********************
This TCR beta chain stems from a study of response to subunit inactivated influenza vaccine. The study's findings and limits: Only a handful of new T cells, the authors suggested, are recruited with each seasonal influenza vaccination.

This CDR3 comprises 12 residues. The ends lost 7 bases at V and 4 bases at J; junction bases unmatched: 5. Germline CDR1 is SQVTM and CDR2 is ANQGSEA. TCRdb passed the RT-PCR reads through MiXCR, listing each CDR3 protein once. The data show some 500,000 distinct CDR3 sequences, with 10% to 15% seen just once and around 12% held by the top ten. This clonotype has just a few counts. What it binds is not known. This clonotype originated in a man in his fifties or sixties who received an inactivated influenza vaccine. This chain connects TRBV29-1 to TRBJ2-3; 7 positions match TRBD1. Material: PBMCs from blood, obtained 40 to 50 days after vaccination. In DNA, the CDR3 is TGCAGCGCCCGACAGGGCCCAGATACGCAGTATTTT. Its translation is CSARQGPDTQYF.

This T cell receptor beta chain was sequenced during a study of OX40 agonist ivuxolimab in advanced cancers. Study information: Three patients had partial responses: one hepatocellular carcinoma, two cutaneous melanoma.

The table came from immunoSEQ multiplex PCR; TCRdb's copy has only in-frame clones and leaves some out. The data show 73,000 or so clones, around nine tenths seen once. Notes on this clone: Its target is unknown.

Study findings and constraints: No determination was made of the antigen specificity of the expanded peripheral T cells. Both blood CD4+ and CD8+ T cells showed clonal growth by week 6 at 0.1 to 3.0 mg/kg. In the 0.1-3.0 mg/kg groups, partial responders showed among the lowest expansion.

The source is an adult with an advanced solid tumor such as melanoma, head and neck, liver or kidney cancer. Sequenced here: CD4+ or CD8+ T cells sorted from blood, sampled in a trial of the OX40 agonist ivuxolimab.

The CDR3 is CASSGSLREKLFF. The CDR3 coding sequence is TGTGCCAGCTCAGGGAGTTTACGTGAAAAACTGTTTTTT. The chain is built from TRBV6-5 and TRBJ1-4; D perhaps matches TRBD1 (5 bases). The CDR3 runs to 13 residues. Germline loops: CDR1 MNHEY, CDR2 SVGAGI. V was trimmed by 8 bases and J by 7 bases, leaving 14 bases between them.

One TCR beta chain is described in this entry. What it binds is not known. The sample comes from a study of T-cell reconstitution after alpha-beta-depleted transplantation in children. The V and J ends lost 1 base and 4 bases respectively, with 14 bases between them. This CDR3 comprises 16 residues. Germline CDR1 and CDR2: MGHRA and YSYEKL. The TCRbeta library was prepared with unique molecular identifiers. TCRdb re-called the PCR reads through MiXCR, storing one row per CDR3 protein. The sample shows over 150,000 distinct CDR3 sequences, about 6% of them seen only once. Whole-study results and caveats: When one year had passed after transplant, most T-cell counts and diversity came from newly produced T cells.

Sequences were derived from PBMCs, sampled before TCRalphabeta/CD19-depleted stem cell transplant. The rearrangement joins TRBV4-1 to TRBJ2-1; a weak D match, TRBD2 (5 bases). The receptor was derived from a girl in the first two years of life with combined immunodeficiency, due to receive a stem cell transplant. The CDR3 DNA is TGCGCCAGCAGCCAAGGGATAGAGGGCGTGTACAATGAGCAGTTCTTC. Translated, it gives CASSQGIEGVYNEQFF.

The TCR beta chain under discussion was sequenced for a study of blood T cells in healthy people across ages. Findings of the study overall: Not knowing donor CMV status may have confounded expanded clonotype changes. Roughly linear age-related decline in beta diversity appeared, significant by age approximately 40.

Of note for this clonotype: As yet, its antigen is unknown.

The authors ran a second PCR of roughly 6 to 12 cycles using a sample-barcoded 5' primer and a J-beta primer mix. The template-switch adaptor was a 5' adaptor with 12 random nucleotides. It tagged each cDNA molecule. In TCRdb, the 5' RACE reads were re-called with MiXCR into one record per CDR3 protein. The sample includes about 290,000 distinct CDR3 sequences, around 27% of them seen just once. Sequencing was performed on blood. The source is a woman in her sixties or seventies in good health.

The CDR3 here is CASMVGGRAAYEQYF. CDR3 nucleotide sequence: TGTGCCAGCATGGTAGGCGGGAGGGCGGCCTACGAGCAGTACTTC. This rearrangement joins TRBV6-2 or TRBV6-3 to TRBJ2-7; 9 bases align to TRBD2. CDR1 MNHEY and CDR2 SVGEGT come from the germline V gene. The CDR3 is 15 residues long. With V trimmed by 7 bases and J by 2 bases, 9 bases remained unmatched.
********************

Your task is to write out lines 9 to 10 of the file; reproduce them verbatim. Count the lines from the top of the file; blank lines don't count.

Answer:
Sequences were derived from PBMCs, sampled before TCRalphabeta/CD19-depleted stem cell transplant. The rearrangement joins TRBV4-1 to TRBJ2-1; a weak D match, TRBD2 (5 bases). The receptor was derived from a girl in the first two years of life with combined immunodeficiency, due to receive a stem cell transplant. The CDR3 DNA is TGCGCCAGCAGCCAAGGGATAGAGGGCGTGTACAATGAGCAGTTCTTC. Translated, it gives CASSQGIEGVYNEQFF.

The TCR beta chain under discussion was sequenced for a study of blood T cells in healthy people across ages. Findings of the study overall: Not knowing donor CMV status may have confounded expanded clonotype changes. Roughly linear age-related decline in beta diversity appeared, significant by age approximately 40.